Usually, lawn tractors offer cutting decks up to 54 inches, which isn’t much smaller. However, paired with their wide turn angles, it adds up to the mowing time as you’ll have to go over the spots you missed again.
Is a Zero Turn the Right Mower for Your Yard?
As we discussed earlier, zero-turn mowers can turn on a dime, which helps if your yard has lots of obstacles like trees or little flower gardens. This will reduce the frustration of having to do a roundabout several times until you get it right, cutting the grass unevenly in the process.
A zero-turn will help you get around faster while doing a great job at higher speeds if you have a large yard.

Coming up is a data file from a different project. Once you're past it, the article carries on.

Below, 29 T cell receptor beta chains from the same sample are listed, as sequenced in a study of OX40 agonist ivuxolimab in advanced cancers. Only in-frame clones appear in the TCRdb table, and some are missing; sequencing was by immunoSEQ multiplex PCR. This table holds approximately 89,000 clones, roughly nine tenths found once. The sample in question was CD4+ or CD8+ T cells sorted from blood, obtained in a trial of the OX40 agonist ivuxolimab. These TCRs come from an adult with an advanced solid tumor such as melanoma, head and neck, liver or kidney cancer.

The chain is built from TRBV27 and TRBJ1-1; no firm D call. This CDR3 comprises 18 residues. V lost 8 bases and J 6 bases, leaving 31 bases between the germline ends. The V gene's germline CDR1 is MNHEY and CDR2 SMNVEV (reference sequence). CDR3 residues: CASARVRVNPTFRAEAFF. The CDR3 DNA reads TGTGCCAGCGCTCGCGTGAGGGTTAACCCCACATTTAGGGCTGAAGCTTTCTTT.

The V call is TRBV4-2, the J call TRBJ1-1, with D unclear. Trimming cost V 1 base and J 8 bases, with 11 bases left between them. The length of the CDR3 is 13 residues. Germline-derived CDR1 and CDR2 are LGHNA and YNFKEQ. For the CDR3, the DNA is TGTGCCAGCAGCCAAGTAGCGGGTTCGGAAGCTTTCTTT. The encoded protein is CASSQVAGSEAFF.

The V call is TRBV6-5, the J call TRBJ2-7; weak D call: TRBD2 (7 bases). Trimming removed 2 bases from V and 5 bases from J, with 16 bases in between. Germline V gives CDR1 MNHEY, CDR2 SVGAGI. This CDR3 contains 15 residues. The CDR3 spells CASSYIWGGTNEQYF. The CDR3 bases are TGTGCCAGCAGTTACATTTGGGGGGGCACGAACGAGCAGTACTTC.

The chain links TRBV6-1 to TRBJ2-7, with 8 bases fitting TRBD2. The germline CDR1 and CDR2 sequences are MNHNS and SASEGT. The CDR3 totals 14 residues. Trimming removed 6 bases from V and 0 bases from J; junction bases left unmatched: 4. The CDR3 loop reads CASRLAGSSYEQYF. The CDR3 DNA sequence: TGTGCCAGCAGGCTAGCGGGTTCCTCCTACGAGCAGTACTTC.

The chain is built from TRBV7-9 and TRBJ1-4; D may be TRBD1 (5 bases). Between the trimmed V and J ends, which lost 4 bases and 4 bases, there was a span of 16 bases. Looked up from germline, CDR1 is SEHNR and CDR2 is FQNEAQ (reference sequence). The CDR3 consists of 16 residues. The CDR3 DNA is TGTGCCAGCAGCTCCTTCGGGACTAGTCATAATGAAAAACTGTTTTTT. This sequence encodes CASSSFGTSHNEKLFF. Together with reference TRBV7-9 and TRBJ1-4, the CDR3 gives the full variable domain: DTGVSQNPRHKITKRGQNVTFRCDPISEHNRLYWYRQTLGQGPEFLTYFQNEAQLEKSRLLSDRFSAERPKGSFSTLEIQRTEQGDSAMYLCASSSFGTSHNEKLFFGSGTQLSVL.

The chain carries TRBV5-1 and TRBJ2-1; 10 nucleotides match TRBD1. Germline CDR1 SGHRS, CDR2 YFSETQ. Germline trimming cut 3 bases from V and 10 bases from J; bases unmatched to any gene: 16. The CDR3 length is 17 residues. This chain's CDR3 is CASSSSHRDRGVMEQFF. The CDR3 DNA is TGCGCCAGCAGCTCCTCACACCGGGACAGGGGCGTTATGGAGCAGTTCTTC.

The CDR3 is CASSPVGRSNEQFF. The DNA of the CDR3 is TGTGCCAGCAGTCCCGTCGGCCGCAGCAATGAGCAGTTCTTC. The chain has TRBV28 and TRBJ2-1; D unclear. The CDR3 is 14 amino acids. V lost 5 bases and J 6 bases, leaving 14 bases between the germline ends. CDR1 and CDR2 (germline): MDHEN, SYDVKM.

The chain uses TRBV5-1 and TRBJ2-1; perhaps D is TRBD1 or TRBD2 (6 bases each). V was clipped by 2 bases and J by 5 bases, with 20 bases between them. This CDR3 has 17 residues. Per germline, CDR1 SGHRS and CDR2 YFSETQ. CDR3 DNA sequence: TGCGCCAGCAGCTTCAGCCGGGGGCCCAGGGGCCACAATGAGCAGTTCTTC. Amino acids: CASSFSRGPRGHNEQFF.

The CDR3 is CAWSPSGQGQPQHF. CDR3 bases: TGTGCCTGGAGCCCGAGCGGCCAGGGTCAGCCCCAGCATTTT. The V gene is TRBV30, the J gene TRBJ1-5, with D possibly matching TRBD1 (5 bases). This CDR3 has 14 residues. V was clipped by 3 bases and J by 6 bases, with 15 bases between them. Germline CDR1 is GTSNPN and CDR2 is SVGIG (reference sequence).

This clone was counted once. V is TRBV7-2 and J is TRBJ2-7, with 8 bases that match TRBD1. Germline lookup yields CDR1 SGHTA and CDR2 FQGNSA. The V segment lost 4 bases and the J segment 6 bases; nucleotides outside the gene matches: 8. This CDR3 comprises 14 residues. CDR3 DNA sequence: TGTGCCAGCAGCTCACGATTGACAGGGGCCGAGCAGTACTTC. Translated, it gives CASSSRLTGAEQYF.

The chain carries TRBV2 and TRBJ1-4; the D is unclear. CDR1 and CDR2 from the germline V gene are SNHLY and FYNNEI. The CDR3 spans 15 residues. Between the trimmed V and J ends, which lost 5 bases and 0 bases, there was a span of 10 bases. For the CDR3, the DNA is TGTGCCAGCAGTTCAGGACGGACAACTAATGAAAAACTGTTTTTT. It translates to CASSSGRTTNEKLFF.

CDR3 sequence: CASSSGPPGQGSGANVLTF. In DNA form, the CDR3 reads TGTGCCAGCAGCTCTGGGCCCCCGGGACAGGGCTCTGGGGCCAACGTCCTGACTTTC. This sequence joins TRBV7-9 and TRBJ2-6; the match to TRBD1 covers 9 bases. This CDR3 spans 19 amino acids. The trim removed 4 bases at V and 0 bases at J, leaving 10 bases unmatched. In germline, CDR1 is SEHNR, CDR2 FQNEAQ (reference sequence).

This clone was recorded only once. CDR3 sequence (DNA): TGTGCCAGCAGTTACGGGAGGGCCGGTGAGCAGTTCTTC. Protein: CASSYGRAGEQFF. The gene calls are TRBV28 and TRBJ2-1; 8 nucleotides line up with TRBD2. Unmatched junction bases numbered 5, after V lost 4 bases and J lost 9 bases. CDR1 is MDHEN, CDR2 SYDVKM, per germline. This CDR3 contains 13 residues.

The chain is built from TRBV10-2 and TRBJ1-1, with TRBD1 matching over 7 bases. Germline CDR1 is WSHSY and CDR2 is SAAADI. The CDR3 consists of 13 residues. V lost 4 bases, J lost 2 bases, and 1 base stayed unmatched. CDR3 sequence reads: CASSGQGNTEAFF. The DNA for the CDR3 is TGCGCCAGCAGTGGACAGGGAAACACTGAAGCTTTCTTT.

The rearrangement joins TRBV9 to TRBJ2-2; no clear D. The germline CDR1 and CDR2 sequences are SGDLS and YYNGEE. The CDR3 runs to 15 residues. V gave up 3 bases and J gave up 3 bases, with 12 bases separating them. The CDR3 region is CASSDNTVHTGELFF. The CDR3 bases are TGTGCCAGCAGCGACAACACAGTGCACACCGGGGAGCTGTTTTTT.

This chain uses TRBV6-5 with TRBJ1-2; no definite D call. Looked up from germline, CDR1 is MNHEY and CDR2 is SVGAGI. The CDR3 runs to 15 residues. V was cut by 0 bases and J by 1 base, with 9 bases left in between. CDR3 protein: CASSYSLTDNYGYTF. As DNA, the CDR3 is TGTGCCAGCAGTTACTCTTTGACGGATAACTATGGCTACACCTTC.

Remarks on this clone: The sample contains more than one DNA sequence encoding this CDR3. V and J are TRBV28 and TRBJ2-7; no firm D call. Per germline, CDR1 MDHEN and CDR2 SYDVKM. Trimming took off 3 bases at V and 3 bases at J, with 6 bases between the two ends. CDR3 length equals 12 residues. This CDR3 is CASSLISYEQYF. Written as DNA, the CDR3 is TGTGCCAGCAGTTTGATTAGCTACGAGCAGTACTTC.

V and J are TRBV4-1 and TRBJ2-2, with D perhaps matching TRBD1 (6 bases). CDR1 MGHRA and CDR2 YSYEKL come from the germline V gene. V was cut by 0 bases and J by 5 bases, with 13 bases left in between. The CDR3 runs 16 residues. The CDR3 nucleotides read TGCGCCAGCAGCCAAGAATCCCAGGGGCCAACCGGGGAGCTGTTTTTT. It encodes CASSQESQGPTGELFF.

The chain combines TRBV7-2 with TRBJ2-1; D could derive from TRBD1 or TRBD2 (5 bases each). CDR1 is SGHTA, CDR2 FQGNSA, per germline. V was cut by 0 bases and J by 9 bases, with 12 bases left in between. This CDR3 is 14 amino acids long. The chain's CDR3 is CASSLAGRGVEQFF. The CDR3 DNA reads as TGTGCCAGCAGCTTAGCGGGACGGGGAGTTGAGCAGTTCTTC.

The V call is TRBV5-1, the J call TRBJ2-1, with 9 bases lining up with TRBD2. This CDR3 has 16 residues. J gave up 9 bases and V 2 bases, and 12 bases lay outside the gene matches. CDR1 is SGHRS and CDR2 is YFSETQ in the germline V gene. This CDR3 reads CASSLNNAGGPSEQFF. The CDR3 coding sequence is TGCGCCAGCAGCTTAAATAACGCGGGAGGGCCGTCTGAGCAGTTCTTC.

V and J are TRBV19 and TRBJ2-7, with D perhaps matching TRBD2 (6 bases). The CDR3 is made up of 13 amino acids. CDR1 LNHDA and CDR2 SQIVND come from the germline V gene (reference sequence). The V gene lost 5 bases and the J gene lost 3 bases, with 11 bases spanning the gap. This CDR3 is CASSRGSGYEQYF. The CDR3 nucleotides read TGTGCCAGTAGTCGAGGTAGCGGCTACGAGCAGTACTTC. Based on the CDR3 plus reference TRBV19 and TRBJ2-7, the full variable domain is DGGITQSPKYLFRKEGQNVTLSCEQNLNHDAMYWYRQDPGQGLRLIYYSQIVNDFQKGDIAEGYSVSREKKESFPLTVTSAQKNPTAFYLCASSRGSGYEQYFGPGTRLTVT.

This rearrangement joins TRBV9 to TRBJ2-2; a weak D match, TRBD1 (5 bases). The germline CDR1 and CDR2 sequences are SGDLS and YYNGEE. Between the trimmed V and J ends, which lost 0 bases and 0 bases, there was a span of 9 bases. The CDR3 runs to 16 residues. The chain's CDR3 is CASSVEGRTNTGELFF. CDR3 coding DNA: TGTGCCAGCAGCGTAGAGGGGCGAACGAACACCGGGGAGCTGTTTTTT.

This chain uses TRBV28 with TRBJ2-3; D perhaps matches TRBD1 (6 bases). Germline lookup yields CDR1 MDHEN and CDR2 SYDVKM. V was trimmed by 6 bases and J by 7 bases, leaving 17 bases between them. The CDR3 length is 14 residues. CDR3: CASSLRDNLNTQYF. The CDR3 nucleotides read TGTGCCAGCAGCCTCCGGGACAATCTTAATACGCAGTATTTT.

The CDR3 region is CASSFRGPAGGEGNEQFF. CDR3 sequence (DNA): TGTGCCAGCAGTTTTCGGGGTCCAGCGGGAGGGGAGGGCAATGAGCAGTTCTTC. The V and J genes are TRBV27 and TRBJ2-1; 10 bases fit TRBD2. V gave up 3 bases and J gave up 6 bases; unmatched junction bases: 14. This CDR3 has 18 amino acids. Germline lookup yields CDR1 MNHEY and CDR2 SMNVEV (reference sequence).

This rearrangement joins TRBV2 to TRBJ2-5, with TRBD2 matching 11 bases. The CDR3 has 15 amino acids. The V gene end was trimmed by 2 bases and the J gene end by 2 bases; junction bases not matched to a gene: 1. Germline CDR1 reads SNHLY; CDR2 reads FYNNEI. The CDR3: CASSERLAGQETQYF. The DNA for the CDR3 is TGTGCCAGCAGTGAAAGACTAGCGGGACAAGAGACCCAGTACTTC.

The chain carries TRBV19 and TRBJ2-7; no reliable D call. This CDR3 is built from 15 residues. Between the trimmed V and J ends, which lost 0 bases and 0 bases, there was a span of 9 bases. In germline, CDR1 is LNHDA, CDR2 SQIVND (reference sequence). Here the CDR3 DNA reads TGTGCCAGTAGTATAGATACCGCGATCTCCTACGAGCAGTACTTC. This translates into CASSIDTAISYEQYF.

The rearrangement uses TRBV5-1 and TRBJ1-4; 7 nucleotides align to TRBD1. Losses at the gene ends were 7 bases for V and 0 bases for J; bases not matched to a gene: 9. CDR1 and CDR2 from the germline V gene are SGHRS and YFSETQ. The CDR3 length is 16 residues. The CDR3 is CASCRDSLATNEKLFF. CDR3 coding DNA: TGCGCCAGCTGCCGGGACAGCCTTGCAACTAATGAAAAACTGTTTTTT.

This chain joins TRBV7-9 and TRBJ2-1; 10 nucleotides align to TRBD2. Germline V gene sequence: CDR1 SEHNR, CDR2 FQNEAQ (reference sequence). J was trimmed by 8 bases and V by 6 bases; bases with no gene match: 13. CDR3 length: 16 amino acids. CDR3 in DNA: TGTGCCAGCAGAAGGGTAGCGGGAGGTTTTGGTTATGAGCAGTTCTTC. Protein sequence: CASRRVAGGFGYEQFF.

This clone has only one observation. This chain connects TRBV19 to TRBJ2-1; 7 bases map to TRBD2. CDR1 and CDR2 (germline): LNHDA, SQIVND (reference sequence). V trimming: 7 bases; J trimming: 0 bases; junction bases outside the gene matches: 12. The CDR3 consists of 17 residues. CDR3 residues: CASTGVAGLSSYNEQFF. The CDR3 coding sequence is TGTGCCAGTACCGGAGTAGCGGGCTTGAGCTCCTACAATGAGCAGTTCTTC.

And for the striped look of a professional job, a zero-turn is the right answer. The actual straight-line movement of the mower makes it incredibly easy to achieve, and there are some attachments that help create this specific look.
A lawn tractor has the advantage if you have lots of little hills and slopes in your yard. Tractors have been around for some time, which helped develop their performance on sloped surfaces.
Unfortunately, a zero-turn doesn’t have the same traction, and there’s the danger of tipping. But you’re good to go if the slope is under 15 degrees.
How to Maintain a Zero Turn Mower?
Zero turns are like any other lawnmower; if you keep yours in tip-top shape, it’ll be faster and more enjoyable to move around in. Aside from the obvious tips for changing the oil and sharpening the blades, you should always check your belts for cracks before starting and change them if needed.
You should also check your air filter to maintain a healthy working condition and remove any caked-on soil or debris from your cutting deck to avoid corrosion.
What Are You Looking for in a Lawnmower?